17. Secondary metabolites in floral nectar reduce parasite infections in bumblebees.

    PubMed

    Richardson, Leif L; Adler, Lynn S; Leonard, Anne S; Andicoechea, Jonathan; Regan, Karly H; Anthony, Winston E; Manson, Jessamyn S; Irwin, Rebecca E

    2015-03-22

    The synthesis of secondary metabolites is a hallmark of plant defence against herbivores. These compounds may be detrimental to consumers, but can also protect herbivores against parasites. Floral nectar commonly contains secondary metabolites, but little is known about the impacts of nectar chemistry on pollinators, including bees. We hypothesized that nectar secondary metabolites could reduce bee parasite infection. We inoculated individual bumblebees with Crithidia bombi, an intestinal parasite, and tested effects of eight naturally occurring nectar chemicals on parasite population growth. Secondary metabolites strongly reduced parasite load, with significant effects of alkaloids, terpenoids and iridoid glycosides ranging from 61 to 81%. Using microcolonies, we also investigated costs and benefits of consuming anabasine, the compound with the strongest effect on parasites, in infected and uninfected bees. Anabasine increased time to egg laying, and Crithidia reduced bee survival. However, anabasine consumption did not mitigate the negative effects of Crithidia, and Crithidia infection did not alter anabasine consumption. Our novel results highlight that although secondary metabolites may not rescue survival in infected bees, they may play a vital role in mediating Crithidia transmission within and between colonies by reducing Crithidia infection intensities. PMID:25694627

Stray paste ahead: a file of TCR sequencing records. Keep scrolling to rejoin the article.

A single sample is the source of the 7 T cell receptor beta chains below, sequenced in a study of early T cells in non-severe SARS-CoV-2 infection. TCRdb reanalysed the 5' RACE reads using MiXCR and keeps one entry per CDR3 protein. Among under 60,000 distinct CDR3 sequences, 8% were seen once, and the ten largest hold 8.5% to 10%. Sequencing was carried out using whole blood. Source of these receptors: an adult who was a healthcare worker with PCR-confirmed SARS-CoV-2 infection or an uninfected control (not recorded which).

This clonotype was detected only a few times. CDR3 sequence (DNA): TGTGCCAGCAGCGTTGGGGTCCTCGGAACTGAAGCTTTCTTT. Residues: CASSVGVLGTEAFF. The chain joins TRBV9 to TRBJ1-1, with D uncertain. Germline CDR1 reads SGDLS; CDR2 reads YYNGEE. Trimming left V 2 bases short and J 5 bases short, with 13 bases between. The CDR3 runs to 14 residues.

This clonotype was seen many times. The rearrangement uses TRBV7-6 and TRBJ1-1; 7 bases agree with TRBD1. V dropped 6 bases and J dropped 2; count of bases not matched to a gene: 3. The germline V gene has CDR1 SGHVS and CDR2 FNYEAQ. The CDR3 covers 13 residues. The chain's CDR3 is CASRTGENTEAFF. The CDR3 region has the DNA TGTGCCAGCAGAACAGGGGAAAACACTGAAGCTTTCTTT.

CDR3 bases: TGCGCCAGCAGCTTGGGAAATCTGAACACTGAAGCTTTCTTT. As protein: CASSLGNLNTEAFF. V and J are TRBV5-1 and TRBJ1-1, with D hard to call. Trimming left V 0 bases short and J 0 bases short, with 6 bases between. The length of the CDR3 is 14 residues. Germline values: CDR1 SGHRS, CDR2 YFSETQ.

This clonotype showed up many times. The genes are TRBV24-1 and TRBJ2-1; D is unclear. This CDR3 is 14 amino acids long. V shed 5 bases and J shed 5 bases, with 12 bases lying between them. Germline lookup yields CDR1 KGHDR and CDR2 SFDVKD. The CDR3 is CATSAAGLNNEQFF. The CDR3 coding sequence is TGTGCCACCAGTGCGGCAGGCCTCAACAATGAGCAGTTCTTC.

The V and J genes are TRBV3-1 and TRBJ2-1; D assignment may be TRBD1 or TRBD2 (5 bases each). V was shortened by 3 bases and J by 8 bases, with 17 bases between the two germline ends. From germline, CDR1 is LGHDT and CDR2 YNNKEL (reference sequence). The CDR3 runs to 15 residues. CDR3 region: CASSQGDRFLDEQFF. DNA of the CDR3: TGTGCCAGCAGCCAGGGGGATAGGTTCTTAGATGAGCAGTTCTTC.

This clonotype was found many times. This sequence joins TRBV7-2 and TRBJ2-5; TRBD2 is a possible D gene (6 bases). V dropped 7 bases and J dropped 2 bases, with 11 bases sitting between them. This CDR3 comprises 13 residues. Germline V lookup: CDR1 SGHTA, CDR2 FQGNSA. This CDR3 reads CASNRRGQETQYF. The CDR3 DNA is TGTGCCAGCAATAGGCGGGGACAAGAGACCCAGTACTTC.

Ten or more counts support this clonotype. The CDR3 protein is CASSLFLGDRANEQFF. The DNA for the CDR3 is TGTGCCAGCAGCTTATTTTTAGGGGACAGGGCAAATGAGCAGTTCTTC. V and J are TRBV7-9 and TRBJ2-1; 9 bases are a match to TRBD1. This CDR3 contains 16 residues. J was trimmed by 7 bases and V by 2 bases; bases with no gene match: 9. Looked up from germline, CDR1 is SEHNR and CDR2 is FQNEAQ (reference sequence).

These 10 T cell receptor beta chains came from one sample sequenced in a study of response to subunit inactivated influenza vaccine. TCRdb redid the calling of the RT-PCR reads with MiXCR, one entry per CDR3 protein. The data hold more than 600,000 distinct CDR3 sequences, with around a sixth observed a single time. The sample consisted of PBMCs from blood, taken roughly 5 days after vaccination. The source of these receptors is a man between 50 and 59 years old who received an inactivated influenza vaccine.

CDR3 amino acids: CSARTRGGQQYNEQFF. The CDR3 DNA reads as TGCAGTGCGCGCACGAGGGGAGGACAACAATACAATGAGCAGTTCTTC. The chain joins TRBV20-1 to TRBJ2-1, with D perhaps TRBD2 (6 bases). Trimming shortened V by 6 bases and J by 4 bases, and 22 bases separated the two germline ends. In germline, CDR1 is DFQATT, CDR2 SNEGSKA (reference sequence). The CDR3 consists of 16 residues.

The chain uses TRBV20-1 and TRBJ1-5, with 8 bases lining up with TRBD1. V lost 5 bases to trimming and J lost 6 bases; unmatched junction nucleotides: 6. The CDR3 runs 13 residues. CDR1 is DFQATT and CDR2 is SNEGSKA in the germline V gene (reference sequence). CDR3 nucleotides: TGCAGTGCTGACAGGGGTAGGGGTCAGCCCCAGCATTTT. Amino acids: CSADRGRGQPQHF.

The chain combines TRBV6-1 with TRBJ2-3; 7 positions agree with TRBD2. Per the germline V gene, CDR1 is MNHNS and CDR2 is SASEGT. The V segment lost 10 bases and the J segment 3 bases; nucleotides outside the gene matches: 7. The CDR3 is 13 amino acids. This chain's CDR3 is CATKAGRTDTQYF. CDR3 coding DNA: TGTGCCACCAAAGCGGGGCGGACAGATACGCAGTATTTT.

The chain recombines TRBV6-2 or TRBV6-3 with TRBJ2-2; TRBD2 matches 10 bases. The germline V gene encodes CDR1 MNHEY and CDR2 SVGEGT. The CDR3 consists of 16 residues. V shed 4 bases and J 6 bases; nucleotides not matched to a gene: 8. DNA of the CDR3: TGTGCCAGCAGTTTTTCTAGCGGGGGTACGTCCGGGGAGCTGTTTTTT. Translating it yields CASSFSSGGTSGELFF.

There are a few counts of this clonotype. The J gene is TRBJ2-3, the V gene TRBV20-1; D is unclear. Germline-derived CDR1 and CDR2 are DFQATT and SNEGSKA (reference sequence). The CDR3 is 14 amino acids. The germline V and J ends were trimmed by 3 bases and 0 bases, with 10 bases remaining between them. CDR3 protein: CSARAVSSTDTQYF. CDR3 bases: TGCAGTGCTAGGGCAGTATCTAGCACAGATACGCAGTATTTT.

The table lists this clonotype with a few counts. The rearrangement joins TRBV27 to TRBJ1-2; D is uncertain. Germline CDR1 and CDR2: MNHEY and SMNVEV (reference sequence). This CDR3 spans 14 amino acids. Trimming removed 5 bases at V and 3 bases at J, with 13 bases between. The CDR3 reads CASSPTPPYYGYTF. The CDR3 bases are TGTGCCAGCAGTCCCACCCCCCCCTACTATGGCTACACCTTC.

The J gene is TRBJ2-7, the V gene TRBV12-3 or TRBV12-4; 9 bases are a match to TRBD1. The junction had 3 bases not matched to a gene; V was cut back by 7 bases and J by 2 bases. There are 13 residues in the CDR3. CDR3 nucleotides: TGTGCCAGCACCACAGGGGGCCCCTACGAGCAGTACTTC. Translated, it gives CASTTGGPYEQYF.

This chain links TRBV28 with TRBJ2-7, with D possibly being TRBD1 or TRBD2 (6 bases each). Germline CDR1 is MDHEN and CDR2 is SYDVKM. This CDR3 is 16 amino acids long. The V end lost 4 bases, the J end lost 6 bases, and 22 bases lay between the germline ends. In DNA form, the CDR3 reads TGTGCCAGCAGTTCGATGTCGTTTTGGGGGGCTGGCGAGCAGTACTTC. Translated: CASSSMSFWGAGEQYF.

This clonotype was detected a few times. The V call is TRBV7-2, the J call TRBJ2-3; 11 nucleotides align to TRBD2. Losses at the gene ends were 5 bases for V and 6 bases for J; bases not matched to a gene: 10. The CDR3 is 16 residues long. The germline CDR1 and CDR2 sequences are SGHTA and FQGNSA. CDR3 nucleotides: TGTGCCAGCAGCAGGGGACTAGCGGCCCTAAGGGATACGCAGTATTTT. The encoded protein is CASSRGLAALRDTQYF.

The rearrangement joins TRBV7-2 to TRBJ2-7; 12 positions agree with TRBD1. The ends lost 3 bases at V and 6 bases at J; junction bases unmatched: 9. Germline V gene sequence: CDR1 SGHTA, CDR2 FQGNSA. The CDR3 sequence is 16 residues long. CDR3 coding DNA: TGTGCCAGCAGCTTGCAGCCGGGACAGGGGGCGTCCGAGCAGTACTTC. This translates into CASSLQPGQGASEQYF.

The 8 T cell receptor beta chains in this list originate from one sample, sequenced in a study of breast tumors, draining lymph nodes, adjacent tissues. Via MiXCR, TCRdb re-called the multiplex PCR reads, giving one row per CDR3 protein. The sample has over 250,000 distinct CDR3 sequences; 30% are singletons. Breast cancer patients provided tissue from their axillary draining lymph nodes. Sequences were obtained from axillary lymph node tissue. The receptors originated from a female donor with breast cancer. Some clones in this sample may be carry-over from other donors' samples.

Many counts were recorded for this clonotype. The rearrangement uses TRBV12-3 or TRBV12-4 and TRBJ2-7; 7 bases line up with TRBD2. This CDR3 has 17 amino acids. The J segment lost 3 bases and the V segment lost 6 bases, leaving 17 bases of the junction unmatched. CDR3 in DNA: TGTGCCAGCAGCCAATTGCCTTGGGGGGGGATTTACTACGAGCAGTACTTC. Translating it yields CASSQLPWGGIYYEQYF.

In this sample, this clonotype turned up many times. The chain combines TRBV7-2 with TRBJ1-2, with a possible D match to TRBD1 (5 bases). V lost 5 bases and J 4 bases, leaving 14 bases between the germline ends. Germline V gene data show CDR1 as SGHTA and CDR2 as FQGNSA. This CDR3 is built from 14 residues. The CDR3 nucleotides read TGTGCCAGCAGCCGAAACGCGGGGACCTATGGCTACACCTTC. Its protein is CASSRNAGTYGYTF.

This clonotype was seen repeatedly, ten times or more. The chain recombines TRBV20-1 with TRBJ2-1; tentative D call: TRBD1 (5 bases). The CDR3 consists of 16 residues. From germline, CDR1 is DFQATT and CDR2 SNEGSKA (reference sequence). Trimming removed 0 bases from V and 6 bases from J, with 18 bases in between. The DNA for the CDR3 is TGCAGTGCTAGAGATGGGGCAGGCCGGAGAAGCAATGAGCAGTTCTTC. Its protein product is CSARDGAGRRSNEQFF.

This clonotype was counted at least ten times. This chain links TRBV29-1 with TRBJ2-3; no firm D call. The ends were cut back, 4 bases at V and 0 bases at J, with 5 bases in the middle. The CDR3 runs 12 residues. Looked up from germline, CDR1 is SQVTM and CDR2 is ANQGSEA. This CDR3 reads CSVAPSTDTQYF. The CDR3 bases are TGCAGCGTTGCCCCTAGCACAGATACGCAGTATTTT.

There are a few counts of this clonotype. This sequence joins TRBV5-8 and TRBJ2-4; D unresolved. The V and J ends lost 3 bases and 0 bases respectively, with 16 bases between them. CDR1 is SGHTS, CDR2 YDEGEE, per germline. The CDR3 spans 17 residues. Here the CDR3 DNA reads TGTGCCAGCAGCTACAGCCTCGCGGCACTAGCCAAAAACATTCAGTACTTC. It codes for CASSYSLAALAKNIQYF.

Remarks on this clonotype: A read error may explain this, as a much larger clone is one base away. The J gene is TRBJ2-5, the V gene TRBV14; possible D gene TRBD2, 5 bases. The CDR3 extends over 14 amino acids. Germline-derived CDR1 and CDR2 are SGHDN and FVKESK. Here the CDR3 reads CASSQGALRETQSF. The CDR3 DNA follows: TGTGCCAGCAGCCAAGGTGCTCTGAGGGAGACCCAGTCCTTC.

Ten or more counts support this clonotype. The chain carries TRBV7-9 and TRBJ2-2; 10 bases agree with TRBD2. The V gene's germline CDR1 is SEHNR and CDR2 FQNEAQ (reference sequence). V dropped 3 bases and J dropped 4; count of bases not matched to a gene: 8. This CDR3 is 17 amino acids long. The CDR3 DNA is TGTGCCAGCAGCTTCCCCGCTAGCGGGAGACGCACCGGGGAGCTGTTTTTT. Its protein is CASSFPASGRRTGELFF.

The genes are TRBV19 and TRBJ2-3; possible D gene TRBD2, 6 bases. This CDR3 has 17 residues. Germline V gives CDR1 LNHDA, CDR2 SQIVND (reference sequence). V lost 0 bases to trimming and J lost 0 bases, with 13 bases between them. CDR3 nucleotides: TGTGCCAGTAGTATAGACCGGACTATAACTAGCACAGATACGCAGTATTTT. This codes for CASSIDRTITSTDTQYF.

18. Parasite richness and abundance in insular and mainland feral cats: insularity or density?

    PubMed

    Fromont, E; Morvilliers, L; Artois, M; Pontier, D

    2001-08-01

    Hosts living on islands carry few parasite species, and the prevalence and intensity of directly transmitted parasites are often higher in insular than in mainland populations. However, it is unclear whether density or other features of insular populations can be responsible for the pattern observed. We compared the parasite richness, prevalence and intensity of parasites between 2 feral populations of cats living either at low density on an island (Kerguelen) or at high density on the mainland (Lyon). Parasite richness was higher in Lyon than in Kerguelen, where only Toxocara cati was found. T. cati egg prevalence was higher in Kerguelen (71.1%) than in Lyon (58.0%). Because cat density cannot explain this pattern, we propose that the low number of parasite species, the diet and/or immunity of cats act to increase prevalence in Kerguelen. Moreover, prevalence, intensity and variance-to-mean ratio increased with age and body mass in Kerguelen whereas, in Lyon, prevalence decreased with age and body mass. We hypothesize that the pattern of exposure differs between populations, and that density-dependent parasite mortality is lower in Kerguelen than in Lyon. We discuss the consequences concerning the influence of parasites on insular host populations. PMID:11510679